Drayton's Gazette discusses social and political issues happening around the globe through the eyes of the African American, minority and disaffected communities.


U.S. House Makes Underhanded Attempt to Gut Clean Air Protections

February 18, 2011 | Posted by Steve Cochran in Clean Air Act

The U.S. House of Representatives is continuing its assault on public health by denying funding for the enforcement of longstanding protections against toxic air pollution. The funding bill and several amendments set to pass the House later today would effectively take the public health cops off the beat.

Under this bill, the U.S. Environmental Protection Agency and state air pollution agencies would no longer be able to enforce critical programs that protect the public.

Some of the more egregious examples include:

  • No funding for enforcement of limits on mercury pollution from cement kilns. Mercury pollution causes brain damage in young children.
  • An outright ban on any EPA regulation of methane, nitrous oxide, sulfur hexafluoride, hydrofluorocarbons, carbon dioxide or perfluorocarbons from stationary sources for whatever reason, including their impact on public health and ozone.
  • A sweeping prohibition on all work by the EPA to address carbon pollution, including a critical public right to know program that was set to give communities their first practical tools for identifying the biggest polluters.

This wholesale stripping away of EPA’s power to implement and enforce the Clean Air Act with respect to the most significant environmental challenge is unprecedented and underhanded. Recognizing that the public would reject an open repeal of core Clean Air Act provisions, and would not allow Congress to adopt a statute that told EPA “stop doing anything about climate change,” Congress is trying to do the same thing via language buried in a spending bill.

In language sweeping in scope and effect, Section 1746 of the appropriations bill would tie EPA’s hands and legally bar it from spending any money to do anything “due to concerns about possible climate change.” Think of it. What if Congress passed a law barring the Securities and Exchange Commission from regulating securities? Or required the Food and Drug Administration to approve unsafe drugs. Or kept USDA from inspecting meat?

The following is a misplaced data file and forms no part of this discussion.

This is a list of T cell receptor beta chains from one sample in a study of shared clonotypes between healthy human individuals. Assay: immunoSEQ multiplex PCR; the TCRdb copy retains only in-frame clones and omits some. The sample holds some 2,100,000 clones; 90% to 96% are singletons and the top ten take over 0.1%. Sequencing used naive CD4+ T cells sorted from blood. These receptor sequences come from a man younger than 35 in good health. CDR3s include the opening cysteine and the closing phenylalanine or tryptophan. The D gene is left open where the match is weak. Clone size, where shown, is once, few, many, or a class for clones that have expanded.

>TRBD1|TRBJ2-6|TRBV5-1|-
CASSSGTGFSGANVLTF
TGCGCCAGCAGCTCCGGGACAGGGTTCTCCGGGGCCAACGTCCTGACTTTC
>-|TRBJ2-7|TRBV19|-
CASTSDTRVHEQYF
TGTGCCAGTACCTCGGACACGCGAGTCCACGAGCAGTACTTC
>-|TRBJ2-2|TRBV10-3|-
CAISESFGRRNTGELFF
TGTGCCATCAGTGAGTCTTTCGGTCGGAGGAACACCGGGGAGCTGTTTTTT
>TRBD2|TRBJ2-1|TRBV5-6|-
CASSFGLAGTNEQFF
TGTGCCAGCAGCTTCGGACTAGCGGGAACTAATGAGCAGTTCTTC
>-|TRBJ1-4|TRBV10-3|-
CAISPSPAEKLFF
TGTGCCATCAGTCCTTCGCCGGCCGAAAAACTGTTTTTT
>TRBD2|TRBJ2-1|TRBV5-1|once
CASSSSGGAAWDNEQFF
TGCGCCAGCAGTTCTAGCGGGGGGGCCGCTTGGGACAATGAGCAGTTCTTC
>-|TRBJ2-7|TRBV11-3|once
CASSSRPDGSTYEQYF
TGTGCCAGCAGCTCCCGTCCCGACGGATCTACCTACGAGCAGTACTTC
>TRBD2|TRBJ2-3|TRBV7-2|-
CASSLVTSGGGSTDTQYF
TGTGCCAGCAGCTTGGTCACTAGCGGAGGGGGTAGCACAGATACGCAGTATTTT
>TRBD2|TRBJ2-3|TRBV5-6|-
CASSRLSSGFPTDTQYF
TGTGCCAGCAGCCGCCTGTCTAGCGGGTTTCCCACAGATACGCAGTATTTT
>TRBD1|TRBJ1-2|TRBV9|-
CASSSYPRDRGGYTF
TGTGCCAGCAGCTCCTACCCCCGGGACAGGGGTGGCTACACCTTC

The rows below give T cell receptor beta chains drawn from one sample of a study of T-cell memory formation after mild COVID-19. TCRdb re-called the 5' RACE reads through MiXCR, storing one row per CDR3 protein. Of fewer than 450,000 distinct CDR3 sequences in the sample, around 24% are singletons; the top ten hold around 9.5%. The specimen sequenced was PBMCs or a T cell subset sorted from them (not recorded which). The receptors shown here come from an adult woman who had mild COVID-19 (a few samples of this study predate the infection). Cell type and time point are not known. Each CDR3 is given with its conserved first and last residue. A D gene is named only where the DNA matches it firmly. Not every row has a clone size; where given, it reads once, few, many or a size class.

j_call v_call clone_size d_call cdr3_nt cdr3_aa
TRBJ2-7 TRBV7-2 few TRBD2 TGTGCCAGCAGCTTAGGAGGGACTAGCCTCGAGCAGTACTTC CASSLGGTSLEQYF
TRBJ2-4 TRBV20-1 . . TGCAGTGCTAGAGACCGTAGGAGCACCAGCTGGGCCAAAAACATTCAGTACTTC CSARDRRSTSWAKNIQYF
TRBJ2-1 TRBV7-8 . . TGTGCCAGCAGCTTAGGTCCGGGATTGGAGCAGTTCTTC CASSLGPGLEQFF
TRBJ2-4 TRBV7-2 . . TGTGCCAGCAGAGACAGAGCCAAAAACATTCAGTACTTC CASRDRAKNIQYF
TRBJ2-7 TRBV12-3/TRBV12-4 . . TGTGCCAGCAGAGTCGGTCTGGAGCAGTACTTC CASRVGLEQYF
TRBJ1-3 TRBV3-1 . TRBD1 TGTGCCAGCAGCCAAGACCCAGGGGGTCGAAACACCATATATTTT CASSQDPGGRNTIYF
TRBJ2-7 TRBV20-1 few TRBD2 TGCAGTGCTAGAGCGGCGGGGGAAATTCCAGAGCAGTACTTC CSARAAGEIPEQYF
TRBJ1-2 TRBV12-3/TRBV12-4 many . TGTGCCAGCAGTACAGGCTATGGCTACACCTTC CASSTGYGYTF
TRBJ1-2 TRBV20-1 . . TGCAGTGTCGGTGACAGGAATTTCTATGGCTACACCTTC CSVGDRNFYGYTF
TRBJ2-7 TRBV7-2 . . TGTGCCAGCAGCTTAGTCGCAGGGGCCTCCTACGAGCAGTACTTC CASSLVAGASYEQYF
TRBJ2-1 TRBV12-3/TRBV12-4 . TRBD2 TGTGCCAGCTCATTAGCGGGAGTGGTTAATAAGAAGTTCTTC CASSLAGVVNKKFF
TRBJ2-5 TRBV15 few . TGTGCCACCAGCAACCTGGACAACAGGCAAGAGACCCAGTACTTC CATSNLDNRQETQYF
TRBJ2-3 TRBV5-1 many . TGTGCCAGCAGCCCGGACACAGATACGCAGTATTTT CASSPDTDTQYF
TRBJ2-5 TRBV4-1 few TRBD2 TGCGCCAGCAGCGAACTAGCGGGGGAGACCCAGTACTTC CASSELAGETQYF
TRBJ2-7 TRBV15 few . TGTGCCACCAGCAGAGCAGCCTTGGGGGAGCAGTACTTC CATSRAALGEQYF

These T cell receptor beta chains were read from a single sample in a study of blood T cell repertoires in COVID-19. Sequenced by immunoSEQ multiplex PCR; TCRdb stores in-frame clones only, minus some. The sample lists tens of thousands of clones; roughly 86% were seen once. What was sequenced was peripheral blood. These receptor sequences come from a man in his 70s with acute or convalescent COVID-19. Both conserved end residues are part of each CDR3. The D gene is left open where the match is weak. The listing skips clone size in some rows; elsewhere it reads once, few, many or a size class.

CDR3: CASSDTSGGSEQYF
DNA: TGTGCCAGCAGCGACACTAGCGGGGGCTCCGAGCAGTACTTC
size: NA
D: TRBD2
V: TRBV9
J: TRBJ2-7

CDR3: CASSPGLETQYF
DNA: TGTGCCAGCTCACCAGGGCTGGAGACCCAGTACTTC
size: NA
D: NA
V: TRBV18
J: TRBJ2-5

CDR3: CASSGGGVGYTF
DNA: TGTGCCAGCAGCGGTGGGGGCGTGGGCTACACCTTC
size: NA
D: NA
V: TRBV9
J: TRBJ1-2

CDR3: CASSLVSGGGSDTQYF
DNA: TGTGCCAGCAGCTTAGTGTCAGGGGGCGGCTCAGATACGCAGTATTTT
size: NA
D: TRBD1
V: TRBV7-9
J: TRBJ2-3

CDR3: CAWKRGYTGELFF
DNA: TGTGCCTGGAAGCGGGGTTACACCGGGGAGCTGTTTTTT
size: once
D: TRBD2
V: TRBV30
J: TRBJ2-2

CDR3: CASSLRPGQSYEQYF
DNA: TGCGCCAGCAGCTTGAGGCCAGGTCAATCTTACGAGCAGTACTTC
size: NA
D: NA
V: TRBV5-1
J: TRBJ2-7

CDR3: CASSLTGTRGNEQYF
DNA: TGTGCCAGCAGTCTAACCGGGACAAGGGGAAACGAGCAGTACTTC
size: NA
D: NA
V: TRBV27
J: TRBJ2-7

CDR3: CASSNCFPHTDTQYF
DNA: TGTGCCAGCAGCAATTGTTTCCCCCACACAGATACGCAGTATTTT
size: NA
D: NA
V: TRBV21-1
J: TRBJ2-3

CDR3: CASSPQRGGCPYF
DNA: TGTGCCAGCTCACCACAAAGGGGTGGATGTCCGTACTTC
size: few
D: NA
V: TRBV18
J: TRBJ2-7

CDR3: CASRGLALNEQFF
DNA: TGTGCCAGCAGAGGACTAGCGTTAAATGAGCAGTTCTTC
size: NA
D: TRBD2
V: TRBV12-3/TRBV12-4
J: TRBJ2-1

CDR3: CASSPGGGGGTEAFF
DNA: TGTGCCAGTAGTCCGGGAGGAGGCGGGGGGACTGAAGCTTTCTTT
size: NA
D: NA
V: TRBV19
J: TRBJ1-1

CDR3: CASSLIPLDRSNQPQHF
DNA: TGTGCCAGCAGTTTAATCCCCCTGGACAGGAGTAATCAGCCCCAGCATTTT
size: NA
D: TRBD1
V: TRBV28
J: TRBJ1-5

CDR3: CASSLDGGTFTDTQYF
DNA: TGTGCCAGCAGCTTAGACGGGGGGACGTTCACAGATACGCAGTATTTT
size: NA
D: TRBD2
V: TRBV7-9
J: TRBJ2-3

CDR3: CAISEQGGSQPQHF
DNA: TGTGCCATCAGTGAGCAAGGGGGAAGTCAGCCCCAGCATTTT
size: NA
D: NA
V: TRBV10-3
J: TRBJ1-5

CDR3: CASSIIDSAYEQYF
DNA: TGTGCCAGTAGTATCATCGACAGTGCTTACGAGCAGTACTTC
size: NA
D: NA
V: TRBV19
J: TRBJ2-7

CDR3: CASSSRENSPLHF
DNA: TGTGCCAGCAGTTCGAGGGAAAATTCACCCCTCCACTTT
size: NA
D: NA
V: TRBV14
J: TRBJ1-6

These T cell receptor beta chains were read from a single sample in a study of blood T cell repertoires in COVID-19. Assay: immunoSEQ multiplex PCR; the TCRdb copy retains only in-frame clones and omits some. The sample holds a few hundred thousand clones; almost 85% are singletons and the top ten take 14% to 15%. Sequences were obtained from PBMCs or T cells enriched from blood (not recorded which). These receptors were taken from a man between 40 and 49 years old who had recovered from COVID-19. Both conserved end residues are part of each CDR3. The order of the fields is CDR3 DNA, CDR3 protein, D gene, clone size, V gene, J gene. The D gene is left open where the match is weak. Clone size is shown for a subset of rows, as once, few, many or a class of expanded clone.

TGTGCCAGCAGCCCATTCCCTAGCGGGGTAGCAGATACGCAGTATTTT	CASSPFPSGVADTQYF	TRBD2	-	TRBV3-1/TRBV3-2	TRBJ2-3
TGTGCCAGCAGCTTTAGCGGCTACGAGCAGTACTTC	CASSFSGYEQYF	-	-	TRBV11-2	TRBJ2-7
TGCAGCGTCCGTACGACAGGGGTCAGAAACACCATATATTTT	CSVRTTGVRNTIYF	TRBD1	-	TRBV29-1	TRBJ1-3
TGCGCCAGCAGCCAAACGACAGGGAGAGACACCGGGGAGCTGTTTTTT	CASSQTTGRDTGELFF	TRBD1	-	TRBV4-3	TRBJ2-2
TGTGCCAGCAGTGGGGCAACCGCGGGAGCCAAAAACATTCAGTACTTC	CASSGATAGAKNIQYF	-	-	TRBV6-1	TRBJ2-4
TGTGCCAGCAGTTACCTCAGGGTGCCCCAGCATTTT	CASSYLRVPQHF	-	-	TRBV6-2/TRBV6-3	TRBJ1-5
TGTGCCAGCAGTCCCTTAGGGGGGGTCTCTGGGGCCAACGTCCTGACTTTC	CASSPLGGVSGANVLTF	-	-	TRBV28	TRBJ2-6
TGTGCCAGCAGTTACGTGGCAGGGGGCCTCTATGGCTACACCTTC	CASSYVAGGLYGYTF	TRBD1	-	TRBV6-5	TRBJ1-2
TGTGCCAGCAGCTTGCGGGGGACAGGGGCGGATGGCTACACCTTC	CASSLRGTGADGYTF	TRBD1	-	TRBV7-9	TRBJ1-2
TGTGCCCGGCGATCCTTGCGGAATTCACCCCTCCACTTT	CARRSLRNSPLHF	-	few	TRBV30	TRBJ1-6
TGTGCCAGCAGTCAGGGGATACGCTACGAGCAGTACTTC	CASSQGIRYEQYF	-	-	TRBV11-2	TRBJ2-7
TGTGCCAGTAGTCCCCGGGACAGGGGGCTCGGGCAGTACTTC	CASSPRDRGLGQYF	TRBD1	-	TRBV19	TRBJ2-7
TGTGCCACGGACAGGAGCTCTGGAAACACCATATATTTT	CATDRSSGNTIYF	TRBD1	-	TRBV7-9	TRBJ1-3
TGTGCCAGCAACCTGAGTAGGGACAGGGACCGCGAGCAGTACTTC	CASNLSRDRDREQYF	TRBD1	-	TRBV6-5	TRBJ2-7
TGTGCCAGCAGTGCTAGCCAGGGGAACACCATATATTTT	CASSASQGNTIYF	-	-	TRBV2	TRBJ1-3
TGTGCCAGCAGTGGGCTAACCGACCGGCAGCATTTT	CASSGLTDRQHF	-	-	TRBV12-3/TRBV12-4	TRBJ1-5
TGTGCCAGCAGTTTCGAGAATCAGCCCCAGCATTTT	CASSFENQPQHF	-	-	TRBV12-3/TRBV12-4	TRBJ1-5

These would be outrageous laws, but no more outrageous than this attempt, in an appropriations bill, to obstruct EPA from carrying out its statutory obligation to protect human health and the environment.

A closer look at Section 1746 reveals that it would:

  • Punch a gaping loophole into vital clean air protections that took effect in January, putting a hiatus on the requirement for new large emitters to incorporate cost-effective greenhouse pollution reduction measures into their construction blueprints.
  • Undermine the public’s right to know by precluding EPA from requiring the nation’s largest emitters to publicly disclose their greenhouse gas pollution, including establishing a prohibition on EPA enforcement of long-standing program adopted as part of the 1990 Clean Air Act Amendments requiring the public disclosure of greenhouse gas pollution from the nation’s fossil fuel fired power plants.
  • Put in place a stop work order on EPA’s consumer-based ENERGY STAR line of together with an array of effective voluntary partnerships to cut dangerous pollution such as the Natural Gas STAR program, the Methane to Markets program, and the coal-bed methane outreach program.
  • Place a gag order on all EPA activities “relating to” greenhouse gas pollution including scientific research, press releases, public statements, web site, work to advance new technologies, collaborative stakeholder processes to find common sense solutions, etc.
  • Put the brakes on EPA’s national emission standards being developed now for proposal in July that would be designed to deploy cost-effective, proven technologies to reduce greenhouse gas pollution from the nation’s largest polluters — fossil fuel power plants and refineries.

In addition, Sections 1742 and 1743 appear to be a major assault on state and tribal grant funding to carry out these vital clean air protections.

This bill is an all-out assault on the Clean Air Act and the longstanding public health protections it has provided for 40 years.


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